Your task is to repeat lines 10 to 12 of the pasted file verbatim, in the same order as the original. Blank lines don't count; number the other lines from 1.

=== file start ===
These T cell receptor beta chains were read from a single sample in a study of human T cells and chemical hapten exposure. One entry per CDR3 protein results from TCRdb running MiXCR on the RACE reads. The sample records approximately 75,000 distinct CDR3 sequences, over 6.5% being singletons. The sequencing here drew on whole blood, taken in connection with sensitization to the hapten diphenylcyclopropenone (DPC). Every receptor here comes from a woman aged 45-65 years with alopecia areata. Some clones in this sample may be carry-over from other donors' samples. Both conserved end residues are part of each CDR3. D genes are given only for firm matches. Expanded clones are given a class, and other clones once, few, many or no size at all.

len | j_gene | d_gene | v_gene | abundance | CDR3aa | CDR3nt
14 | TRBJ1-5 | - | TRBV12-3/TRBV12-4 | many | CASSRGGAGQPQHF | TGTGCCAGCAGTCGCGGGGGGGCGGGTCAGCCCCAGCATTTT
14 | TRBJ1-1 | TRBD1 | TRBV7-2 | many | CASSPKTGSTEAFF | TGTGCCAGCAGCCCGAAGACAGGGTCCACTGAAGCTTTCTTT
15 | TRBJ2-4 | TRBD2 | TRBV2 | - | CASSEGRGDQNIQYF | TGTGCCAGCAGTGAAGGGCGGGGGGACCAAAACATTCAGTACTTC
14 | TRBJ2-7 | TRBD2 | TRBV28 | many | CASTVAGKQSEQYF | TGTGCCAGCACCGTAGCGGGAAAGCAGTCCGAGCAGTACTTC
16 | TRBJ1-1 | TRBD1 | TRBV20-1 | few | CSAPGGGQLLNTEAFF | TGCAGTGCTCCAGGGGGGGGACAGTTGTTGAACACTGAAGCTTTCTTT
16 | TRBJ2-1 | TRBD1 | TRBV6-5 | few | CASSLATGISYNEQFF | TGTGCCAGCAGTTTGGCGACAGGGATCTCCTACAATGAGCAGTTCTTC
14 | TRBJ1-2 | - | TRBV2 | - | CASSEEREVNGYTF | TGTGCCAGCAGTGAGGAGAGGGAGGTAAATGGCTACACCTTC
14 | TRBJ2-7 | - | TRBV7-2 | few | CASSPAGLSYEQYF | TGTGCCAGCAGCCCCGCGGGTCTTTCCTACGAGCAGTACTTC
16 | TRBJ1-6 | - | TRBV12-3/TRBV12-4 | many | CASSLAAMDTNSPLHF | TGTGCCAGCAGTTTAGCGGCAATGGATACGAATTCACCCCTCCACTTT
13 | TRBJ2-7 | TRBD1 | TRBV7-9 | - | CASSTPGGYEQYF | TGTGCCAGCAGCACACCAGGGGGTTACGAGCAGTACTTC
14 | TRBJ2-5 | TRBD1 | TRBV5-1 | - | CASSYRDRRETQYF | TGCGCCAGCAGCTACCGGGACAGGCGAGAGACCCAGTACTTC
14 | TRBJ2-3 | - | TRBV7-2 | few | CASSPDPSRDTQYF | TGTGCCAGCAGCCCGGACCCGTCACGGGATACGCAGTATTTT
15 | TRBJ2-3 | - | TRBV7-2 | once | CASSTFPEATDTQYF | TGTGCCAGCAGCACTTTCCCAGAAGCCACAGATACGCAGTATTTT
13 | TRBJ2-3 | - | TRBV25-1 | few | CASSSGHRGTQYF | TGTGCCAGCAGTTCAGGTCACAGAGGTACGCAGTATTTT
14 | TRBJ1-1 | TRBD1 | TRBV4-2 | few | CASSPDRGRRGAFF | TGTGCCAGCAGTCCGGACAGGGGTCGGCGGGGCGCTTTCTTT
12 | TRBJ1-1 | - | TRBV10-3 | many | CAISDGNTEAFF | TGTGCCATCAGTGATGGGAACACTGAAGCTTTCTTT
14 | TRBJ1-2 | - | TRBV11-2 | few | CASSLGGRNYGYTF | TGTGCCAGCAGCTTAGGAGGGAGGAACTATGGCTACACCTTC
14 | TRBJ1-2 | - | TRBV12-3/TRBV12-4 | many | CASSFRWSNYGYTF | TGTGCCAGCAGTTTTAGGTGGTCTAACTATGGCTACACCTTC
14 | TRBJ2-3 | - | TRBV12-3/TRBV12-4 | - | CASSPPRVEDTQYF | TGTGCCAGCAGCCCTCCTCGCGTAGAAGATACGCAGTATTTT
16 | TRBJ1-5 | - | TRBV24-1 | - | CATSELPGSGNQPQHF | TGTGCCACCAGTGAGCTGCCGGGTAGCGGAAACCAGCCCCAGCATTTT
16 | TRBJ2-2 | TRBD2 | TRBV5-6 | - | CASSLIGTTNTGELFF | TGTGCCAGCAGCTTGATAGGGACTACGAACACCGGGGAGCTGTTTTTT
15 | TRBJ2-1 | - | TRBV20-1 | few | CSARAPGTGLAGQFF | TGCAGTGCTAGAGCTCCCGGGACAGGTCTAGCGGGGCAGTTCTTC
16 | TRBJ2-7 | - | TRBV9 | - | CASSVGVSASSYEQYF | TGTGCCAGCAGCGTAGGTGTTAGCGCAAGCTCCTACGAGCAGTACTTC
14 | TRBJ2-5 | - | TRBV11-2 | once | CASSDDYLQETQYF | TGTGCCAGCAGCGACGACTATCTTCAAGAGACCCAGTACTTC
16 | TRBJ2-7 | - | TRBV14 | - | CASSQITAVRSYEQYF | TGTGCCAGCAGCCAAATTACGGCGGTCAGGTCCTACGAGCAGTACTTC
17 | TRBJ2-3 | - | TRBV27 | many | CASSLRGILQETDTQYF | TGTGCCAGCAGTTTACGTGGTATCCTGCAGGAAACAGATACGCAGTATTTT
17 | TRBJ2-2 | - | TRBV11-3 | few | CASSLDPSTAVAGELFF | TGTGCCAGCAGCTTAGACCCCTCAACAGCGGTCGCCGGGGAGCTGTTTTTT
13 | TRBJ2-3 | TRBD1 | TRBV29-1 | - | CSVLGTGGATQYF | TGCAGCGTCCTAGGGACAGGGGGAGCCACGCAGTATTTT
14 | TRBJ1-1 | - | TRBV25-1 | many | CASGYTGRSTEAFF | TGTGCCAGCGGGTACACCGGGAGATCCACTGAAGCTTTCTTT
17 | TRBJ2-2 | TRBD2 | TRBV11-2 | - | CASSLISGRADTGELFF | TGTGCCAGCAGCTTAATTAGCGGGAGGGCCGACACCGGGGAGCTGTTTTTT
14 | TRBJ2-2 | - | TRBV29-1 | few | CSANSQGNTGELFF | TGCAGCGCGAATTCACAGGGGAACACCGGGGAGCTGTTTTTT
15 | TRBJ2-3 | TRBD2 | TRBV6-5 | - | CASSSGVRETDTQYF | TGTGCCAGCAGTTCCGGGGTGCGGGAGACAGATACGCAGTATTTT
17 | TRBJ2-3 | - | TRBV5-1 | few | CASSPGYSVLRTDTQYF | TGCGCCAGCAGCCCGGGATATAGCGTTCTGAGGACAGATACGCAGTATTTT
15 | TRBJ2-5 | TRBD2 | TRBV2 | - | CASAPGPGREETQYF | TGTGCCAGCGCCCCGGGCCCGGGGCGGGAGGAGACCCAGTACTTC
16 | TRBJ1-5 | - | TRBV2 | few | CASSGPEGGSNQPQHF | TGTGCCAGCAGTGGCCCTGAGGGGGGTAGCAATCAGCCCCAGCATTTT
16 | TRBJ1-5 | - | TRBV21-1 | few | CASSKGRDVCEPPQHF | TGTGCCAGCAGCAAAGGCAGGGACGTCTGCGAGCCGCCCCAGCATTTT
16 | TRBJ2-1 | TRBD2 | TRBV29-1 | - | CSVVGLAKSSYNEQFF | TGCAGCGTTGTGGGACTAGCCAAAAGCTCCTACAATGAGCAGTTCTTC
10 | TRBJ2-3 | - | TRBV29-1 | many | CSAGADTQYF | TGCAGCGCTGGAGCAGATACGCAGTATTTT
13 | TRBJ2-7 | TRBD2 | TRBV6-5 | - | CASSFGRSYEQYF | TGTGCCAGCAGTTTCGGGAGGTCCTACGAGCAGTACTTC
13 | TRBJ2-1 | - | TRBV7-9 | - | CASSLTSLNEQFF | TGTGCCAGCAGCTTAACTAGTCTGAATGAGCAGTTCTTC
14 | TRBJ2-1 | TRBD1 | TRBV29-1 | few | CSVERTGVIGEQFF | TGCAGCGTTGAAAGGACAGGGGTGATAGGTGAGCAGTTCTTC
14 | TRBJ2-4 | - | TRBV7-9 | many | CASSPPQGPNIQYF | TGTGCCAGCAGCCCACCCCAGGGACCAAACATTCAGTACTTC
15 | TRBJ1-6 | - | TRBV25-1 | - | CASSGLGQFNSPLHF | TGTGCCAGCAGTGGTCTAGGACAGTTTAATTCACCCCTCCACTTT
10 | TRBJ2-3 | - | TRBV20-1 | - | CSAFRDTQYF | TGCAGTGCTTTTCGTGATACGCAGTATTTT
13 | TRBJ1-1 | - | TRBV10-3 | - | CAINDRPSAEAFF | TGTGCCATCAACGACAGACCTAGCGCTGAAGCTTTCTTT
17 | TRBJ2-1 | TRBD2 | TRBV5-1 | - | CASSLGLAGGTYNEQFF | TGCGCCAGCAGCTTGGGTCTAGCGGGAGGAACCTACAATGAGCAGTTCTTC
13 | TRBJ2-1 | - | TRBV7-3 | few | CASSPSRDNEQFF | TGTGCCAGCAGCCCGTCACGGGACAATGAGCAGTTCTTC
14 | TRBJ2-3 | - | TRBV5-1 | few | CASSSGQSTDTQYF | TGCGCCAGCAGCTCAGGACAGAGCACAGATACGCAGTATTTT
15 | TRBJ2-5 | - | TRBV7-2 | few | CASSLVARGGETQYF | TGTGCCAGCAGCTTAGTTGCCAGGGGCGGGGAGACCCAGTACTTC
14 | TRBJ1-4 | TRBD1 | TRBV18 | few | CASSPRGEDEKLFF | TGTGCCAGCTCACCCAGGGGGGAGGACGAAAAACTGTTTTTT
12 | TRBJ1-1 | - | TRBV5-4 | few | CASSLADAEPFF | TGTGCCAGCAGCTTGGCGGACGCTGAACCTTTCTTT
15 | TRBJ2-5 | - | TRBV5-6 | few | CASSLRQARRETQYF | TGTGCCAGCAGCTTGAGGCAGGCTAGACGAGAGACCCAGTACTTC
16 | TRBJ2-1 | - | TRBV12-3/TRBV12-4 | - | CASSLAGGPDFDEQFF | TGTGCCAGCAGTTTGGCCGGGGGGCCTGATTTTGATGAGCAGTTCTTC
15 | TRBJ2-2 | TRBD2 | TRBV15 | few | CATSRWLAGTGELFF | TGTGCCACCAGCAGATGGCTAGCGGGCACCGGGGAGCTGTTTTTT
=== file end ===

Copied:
14 | TRBJ2-7 | - | TRBV7-2 | few | CASSPAGLSYEQYF | TGTGCCAGCAGCCCCGCGGGTCTTTCCTACGAGCAGTACTTC
16 | TRBJ1-6 | - | TRBV12-3/TRBV12-4 | many | CASSLAAMDTNSPLHF | TGTGCCAGCAGTTTAGCGGCAATGGATACGAATTCACCCCTCCACTTT
13 | TRBJ2-7 | TRBD1 | TRBV7-9 | - | CASSTPGGYEQYF | TGTGCCAGCAGCACACCAGGGGGTTACGAGCAGTACTTC